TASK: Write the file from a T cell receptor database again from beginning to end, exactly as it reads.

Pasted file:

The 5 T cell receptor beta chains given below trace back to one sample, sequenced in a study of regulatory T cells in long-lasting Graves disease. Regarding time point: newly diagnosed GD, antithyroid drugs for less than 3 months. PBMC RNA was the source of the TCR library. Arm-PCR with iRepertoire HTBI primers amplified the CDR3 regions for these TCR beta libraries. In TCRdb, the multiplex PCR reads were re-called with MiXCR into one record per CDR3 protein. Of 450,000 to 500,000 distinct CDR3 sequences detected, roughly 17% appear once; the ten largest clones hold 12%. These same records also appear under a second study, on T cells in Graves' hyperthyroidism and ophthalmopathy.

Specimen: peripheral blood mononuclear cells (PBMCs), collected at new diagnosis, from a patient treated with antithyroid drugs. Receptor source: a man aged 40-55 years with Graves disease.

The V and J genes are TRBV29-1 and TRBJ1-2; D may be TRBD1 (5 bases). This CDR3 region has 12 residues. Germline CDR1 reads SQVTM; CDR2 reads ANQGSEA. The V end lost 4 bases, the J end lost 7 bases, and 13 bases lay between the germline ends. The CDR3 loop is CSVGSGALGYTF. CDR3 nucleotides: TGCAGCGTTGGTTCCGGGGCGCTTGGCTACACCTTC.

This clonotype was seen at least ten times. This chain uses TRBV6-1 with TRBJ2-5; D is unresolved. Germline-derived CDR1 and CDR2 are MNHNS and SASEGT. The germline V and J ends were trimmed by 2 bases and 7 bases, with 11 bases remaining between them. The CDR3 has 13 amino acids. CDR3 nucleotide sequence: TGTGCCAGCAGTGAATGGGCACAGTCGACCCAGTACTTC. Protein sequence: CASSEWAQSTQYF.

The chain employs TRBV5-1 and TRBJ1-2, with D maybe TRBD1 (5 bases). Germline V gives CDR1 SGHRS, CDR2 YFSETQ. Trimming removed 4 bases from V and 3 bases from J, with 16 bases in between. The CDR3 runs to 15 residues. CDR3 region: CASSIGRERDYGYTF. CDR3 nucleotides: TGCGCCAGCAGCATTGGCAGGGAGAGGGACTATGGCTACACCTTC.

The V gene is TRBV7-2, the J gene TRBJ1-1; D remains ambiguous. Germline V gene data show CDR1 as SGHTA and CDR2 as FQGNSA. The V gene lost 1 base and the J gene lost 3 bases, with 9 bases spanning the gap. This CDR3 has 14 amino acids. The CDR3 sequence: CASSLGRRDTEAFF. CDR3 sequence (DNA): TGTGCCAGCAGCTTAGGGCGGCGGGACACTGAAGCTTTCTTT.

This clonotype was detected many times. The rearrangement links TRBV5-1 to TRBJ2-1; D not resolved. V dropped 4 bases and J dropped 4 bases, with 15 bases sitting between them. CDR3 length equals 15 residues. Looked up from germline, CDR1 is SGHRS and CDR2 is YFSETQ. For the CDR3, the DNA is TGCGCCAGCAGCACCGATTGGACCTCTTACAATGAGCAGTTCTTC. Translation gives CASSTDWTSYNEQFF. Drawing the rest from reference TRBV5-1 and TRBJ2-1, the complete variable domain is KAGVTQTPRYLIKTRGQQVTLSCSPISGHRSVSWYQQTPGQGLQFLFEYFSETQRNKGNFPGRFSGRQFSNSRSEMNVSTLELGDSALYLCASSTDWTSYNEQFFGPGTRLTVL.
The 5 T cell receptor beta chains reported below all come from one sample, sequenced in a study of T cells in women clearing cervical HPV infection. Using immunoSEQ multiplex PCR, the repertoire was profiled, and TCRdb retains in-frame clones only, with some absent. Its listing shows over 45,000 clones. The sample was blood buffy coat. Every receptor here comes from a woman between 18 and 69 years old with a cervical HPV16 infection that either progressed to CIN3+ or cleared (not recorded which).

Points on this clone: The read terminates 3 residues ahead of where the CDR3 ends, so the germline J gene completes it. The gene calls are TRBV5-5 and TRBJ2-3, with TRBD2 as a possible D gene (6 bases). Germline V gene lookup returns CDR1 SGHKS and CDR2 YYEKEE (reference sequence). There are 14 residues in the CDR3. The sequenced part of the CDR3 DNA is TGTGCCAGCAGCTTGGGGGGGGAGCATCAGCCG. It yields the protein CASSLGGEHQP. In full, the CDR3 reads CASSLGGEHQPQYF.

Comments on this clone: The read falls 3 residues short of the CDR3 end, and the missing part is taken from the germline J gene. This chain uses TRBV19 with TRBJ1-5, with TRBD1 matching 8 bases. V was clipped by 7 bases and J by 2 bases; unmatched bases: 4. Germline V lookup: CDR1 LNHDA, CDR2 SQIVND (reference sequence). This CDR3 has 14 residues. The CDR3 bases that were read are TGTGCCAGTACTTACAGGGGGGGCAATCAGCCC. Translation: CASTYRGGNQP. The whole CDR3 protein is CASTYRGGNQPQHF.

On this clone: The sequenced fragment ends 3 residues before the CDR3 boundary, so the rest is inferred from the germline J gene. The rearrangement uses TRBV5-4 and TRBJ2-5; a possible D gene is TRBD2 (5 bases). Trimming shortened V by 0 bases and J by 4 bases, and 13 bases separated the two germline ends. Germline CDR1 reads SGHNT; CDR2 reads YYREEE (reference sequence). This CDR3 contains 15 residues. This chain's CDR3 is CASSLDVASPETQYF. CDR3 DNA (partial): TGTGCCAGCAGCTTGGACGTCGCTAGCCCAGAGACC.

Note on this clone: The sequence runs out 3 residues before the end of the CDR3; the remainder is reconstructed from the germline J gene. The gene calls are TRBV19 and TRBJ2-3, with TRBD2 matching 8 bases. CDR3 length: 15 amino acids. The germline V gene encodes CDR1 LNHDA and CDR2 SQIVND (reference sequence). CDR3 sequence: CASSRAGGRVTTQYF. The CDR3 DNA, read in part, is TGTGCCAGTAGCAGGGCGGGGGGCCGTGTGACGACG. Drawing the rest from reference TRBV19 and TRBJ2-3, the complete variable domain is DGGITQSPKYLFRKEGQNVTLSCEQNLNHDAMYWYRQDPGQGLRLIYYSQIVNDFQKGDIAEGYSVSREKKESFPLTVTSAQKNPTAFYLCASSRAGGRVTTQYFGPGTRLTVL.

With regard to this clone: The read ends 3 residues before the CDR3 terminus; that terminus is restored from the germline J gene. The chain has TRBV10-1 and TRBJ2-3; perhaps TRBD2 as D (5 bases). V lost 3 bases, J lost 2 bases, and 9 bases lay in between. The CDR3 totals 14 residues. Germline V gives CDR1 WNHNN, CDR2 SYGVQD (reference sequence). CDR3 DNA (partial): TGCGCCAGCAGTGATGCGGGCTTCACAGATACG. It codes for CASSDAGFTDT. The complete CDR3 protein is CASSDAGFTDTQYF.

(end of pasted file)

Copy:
The 5 T cell receptor beta chains given below trace back to one sample, sequenced in a study of regulatory T cells in long-lasting Graves disease. Regarding time point: newly diagnosed GD, antithyroid drugs for less than 3 months. PBMC RNA was the source of the TCR library. Arm-PCR with iRepertoire HTBI primers amplified the CDR3 regions for these TCR beta libraries. In TCRdb, the multiplex PCR reads were re-called with MiXCR into one record per CDR3 protein. Of 450,000 to 500,000 distinct CDR3 sequences detected, roughly 17% appear once; the ten largest clones hold 12%. These same records also appear under a second study, on T cells in Graves' hyperthyroidism and ophthalmopathy.

Specimen: peripheral blood mononuclear cells (PBMCs), collected at new diagnosis, from a patient treated with antithyroid drugs. Receptor source: a man aged 40-55 years with Graves disease.

The V and J genes are TRBV29-1 and TRBJ1-2; D may be TRBD1 (5 bases). This CDR3 region has 12 residues. Germline CDR1 reads SQVTM; CDR2 reads ANQGSEA. The V end lost 4 bases, the J end lost 7 bases, and 13 bases lay between the germline ends. The CDR3 loop is CSVGSGALGYTF. CDR3 nucleotides: TGCAGCGTTGGTTCCGGGGCGCTTGGCTACACCTTC.

This clonotype was seen at least ten times. This chain uses TRBV6-1 with TRBJ2-5; D is unresolved. Germline-derived CDR1 and CDR2 are MNHNS and SASEGT. The germline V and J ends were trimmed by 2 bases and 7 bases, with 11 bases remaining between them. The CDR3 has 13 amino acids. CDR3 nucleotide sequence: TGTGCCAGCAGTGAATGGGCACAGTCGACCCAGTACTTC. Protein sequence: CASSEWAQSTQYF.

The chain employs TRBV5-1 and TRBJ1-2, with D maybe TRBD1 (5 bases). Germline V gives CDR1 SGHRS, CDR2 YFSETQ. Trimming removed 4 bases from V and 3 bases from J, with 16 bases in between. The CDR3 runs to 15 residues. CDR3 region: CASSIGRERDYGYTF. CDR3 nucleotides: TGCGCCAGCAGCATTGGCAGGGAGAGGGACTATGGCTACACCTTC.

The V gene is TRBV7-2, the J gene TRBJ1-1; D remains ambiguous. Germline V gene data show CDR1 as SGHTA and CDR2 as FQGNSA. The V gene lost 1 base and the J gene lost 3 bases, with 9 bases spanning the gap. This CDR3 has 14 amino acids. The CDR3 sequence: CASSLGRRDTEAFF. CDR3 sequence (DNA): TGTGCCAGCAGCTTAGGGCGGCGGGACACTGAAGCTTTCTTT.

This clonotype was detected many times. The rearrangement links TRBV5-1 to TRBJ2-1; D not resolved. V dropped 4 bases and J dropped 4 bases, with 15 bases sitting between them. CDR3 length equals 15 residues. Looked up from germline, CDR1 is SGHRS and CDR2 is YFSETQ. For the CDR3, the DNA is TGCGCCAGCAGCACCGATTGGACCTCTTACAATGAGCAGTTCTTC. Translation gives CASSTDWTSYNEQFF. Drawing the rest from reference TRBV5-1 and TRBJ2-1, the complete variable domain is KAGVTQTPRYLIKTRGQQVTLSCSPISGHRSVSWYQQTPGQGLQFLFEYFSETQRNKGNFPGRFSGRQFSNSRSEMNVSTLELGDSALYLCASSTDWTSYNEQFFGPGTRLTVL.
The 5 T cell receptor beta chains reported below all come from one sample, sequenced in a study of T cells in women clearing cervical HPV infection. Using immunoSEQ multiplex PCR, the repertoire was profiled, and TCRdb retains in-frame clones only, with some absent. Its listing shows over 45,000 clones. The sample was blood buffy coat. Every receptor here comes from a woman between 18 and 69 years old with a cervical HPV16 infection that either progressed to CIN3+ or cleared (not recorded which).

Points on this clone: The read terminates 3 residues ahead of where the CDR3 ends, so the germline J gene completes it. The gene calls are TRBV5-5 and TRBJ2-3, with TRBD2 as a possible D gene (6 bases). Germline V gene lookup returns CDR1 SGHKS and CDR2 YYEKEE (reference sequence). There are 14 residues in the CDR3. The sequenced part of the CDR3 DNA is TGTGCCAGCAGCTTGGGGGGGGAGCATCAGCCG. It yields the protein CASSLGGEHQP. In full, the CDR3 reads CASSLGGEHQPQYF.

Comments on this clone: The read falls 3 residues short of the CDR3 end, and the missing part is taken from the germline J gene. This chain uses TRBV19 with TRBJ1-5, with TRBD1 matching 8 bases. V was clipped by 7 bases and J by 2 bases; unmatched bases: 4. Germline V lookup: CDR1 LNHDA, CDR2 SQIVND (reference sequence). This CDR3 has 14 residues. The CDR3 bases that were read are TGTGCCAGTACTTACAGGGGGGGCAATCAGCCC. Translation: CASTYRGGNQP. The whole CDR3 protein is CASTYRGGNQPQHF.

On this clone: The sequenced fragment ends 3 residues before the CDR3 boundary, so the rest is inferred from the germline J gene. The rearrangement uses TRBV5-4 and TRBJ2-5; a possible D gene is TRBD2 (5 bases). Trimming shortened V by 0 bases and J by 4 bases, and 13 bases separated the two germline ends. Germline CDR1 reads SGHNT; CDR2 reads YYREEE (reference sequence). This CDR3 contains 15 residues. This chain's CDR3 is CASSLDVASPETQYF. CDR3 DNA (partial): TGTGCCAGCAGCTTGGACGTCGCTAGCCCAGAGACC.

Note on this clone: The sequence runs out 3 residues before the end of the CDR3; the remainder is reconstructed from the germline J gene. The gene calls are TRBV19 and TRBJ2-3, with TRBD2 matching 8 bases. CDR3 length: 15 amino acids. The germline V gene encodes CDR1 LNHDA and CDR2 SQIVND (reference sequence). CDR3 sequence: CASSRAGGRVTTQYF. The CDR3 DNA, read in part, is TGTGCCAGTAGCAGGGCGGGGGGCCGTGTGACGACG. Drawing the rest from reference TRBV19 and TRBJ2-3, the complete variable domain is DGGITQSPKYLFRKEGQNVTLSCEQNLNHDAMYWYRQDPGQGLRLIYYSQIVNDFQKGDIAEGYSVSREKKESFPLTVTSAQKNPTAFYLCASSRAGGRVTTQYFGPGTRLTVL.

With regard to this clone: The read ends 3 residues before the CDR3 terminus; that terminus is restored from the germline J gene. The chain has TRBV10-1 and TRBJ2-3; perhaps TRBD2 as D (5 bases). V lost 3 bases, J lost 2 bases, and 9 bases lay in between. The CDR3 totals 14 residues. Germline V gives CDR1 WNHNN, CDR2 SYGVQD (reference sequence). CDR3 DNA (partial): TGCGCCAGCAGTGATGCGGGCTTCACAGATACG. It codes for CASSDAGFTDT. The complete CDR3 protein is CASSDAGFTDTQYF.